In Wace's Roman de Brut (c. 1150-1155), an Old French translation and versification of Geoffrey of Monmouth's Historia Regum Britanniae, the sword is called Calabrum, Callibourc, Chalabrun, and Calabrun (with alternate spellings such as Chalabrum, Calibore, Callibor, Caliborne, Calliborc, and Escaliborc, found in various manuscripts of the Brut).[7]

In Chrétien de Troyes' late 12th century Old French Perceval, Gawain carries the sword Escalibor and it is stated, "for at his belt hung Excalibor, the finest sword that there was, which sliced through iron as through wood"[8] ("Qu'il avoit cainte Escalibor, la meillor espee qui fust, qu'ele trenche fer come fust"[9]). This statement was probably picked up by the author of the Estoire Merlin, or Vulgate Merlin, where the author (who was fond of fanciful folk etymologies) asserts that Escalibor "is a Hebrew name which means in French 'cuts iron, steel, and wood'"[10] ("c'est non Ebrieu qui dist en franchois trenche fer & achier et fust"; note that the word for "steel" here, achier, also means "blade" or "sword" and comes from medieval Latin aciarium, a derivative of acies "sharp", so there is no direct connection with Latin chalybs in this etymology). It is from this fanciful etymological musing that Thomas Malory got the notion that Excalibur meant "cut steel"[11] ("'the name of it,' said the lady, 'is Excalibur, that is as moche to say, as Cut stele'").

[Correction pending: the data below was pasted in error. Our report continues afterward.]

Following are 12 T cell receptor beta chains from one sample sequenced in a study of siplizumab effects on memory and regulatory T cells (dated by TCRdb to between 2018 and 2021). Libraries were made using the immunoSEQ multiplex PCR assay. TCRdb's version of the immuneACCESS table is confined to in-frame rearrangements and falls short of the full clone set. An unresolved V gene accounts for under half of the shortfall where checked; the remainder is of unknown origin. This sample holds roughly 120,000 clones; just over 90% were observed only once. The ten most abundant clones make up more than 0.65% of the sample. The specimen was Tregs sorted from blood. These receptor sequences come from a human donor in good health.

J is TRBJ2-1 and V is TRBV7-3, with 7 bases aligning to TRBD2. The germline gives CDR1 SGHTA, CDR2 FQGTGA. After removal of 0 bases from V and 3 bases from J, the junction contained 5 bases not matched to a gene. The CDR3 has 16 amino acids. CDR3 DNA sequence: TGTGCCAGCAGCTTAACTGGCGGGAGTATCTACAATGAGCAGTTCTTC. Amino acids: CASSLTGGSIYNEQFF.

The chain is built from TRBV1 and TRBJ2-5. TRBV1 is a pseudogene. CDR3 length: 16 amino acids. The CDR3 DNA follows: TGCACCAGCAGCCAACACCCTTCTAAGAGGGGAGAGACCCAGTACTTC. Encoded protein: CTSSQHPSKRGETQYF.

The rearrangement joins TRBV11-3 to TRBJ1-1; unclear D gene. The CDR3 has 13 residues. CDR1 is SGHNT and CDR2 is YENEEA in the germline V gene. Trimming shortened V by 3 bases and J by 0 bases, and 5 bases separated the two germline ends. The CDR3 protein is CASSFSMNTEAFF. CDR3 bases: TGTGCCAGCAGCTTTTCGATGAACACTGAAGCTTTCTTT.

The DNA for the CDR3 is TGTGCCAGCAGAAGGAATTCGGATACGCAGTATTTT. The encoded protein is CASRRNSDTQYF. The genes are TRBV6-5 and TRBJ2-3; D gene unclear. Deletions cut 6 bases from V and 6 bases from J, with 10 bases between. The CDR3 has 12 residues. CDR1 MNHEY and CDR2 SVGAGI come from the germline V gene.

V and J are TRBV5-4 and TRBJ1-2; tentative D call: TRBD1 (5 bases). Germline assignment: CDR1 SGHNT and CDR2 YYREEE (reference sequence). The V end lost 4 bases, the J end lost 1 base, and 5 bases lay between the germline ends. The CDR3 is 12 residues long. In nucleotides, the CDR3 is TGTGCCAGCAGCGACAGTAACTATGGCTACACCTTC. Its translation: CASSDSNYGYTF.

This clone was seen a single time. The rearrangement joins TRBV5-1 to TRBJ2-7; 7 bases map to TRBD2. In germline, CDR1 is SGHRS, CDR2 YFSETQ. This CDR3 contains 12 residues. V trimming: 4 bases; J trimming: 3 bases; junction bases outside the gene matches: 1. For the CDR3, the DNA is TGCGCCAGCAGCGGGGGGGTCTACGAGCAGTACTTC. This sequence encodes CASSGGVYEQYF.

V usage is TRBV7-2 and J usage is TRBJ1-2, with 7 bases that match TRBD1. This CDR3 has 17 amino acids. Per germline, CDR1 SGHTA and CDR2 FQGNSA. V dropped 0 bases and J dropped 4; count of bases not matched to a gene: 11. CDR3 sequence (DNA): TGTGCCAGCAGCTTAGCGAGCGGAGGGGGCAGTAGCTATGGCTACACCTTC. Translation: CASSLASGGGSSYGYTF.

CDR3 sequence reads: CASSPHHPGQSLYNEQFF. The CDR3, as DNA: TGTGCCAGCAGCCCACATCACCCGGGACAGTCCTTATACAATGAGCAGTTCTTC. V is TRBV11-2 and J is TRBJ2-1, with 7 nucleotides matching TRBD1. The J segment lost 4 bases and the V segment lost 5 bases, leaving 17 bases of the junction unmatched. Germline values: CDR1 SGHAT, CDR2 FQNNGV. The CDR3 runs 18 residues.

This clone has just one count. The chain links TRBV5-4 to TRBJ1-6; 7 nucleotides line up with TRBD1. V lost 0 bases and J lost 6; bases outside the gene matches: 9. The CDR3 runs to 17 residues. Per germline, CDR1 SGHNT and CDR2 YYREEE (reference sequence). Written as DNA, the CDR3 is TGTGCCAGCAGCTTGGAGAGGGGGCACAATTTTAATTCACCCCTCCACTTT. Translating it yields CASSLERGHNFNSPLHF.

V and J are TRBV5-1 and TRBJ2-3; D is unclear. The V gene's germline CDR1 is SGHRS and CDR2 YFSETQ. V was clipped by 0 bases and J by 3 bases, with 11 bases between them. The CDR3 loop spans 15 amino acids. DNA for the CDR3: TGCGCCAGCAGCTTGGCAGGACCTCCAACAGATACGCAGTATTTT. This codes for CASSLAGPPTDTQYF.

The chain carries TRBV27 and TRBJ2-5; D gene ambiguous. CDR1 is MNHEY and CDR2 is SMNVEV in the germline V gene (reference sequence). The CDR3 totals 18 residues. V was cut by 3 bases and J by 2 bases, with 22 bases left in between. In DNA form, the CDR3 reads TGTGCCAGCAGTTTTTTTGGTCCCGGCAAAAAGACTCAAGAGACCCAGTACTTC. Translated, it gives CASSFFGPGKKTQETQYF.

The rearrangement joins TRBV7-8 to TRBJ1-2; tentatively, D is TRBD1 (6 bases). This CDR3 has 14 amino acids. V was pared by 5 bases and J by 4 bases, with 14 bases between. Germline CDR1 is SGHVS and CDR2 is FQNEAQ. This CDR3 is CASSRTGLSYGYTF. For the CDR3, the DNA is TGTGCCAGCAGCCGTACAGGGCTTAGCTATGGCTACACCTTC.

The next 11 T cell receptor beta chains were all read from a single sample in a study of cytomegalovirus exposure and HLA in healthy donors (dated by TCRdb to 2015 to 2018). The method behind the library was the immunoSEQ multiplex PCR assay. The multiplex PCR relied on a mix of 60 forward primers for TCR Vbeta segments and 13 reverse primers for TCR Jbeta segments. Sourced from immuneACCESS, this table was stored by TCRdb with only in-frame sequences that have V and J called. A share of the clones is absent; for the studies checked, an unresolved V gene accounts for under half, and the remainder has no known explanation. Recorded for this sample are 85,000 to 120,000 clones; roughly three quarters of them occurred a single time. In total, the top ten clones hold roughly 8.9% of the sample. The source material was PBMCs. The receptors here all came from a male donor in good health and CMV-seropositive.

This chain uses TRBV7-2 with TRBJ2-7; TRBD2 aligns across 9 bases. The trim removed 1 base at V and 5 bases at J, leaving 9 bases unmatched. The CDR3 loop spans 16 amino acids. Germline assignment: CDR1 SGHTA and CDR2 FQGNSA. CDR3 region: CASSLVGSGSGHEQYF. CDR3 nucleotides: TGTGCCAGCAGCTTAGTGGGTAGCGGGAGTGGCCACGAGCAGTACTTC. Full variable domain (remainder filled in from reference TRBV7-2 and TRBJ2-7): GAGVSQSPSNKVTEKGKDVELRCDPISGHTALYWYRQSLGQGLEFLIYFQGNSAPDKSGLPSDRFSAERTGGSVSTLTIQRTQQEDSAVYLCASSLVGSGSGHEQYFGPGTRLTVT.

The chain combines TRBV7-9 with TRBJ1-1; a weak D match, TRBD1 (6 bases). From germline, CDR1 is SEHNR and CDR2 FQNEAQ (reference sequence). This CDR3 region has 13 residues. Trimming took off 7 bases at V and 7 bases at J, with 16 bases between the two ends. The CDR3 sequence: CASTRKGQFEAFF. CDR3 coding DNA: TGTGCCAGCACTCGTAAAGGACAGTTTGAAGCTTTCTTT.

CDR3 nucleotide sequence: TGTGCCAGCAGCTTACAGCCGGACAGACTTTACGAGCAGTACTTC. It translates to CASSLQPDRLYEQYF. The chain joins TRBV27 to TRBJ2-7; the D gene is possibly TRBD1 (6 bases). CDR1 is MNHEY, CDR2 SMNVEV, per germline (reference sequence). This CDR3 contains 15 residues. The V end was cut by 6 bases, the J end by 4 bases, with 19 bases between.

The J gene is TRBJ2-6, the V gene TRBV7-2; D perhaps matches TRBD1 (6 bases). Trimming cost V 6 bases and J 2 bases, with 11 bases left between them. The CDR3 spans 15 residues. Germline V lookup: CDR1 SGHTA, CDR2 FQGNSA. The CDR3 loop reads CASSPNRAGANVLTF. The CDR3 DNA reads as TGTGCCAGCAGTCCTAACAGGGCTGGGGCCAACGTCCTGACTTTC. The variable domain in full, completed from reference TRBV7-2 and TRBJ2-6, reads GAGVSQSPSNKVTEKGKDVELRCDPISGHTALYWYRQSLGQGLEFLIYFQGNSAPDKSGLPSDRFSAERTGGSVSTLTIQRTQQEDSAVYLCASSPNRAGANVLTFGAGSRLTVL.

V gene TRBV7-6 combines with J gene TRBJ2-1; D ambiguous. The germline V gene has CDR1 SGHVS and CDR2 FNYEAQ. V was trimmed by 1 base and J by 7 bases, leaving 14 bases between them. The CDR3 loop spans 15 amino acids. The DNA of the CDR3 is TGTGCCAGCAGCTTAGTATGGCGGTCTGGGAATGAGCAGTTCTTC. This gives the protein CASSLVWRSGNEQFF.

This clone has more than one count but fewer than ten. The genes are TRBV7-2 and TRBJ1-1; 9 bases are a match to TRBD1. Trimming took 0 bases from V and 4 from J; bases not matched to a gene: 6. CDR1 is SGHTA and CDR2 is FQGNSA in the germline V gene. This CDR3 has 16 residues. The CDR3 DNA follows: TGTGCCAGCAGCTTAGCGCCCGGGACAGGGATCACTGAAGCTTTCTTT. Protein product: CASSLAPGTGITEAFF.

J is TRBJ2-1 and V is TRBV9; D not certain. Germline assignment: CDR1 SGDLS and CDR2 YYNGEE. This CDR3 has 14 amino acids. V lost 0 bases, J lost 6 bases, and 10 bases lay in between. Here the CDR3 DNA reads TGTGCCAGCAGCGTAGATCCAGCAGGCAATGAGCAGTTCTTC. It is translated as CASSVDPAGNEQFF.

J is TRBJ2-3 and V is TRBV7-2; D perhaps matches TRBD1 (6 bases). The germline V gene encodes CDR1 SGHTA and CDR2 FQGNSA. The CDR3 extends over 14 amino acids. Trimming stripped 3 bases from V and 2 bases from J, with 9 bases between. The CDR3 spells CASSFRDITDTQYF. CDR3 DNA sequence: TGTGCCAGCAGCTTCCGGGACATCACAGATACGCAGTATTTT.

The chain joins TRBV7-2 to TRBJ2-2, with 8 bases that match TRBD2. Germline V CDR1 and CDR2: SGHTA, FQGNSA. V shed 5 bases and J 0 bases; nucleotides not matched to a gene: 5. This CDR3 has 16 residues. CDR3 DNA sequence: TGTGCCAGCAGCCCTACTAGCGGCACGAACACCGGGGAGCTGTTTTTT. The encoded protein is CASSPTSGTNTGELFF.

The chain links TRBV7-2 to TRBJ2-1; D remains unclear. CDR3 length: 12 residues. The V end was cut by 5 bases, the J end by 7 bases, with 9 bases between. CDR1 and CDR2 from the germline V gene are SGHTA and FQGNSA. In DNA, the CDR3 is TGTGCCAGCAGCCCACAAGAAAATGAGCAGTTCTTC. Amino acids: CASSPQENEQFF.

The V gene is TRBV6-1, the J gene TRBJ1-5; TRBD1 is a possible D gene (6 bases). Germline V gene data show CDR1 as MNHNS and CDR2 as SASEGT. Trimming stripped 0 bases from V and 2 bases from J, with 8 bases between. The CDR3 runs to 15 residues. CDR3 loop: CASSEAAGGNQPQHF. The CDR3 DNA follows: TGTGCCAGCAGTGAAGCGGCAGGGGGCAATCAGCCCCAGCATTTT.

[Emphasis added]

https://en.wikipedia.org/wiki/Excali...nd_etymologies

Conclusion: the etymology of "Excaliber" as "steel" dates back no further than Geoffrey of Monmouth, and so cannot be useful in dating or describing the type of sword that may have inspired the legend, as the legend dates back further than that.

MacLir 08-17-2016 07:41 PM

Quote:

Originally Posted by Bill Door (Post 19560605)
Pulling a sword from a stone in the Arthurian legend could be looked at as a metaphor for turning iron ore into steel and forging it into a sword.

"He who draweth the sword from this stone …"

To a smith the process of turning a lump or ingot into a bar or other long object is drawing. I had speculated on the events of the legend, with the meteor, and that Arthur was fostered to an armorer, to think that Excalibur could have been made of meteoric iron, which is sometimes close in alloy to stainless steel, and is certainly better than the bog iron common to that period.

An author named Jack Whyte wrote a series of books, retelling the Arthurian Legend which uses the same concept.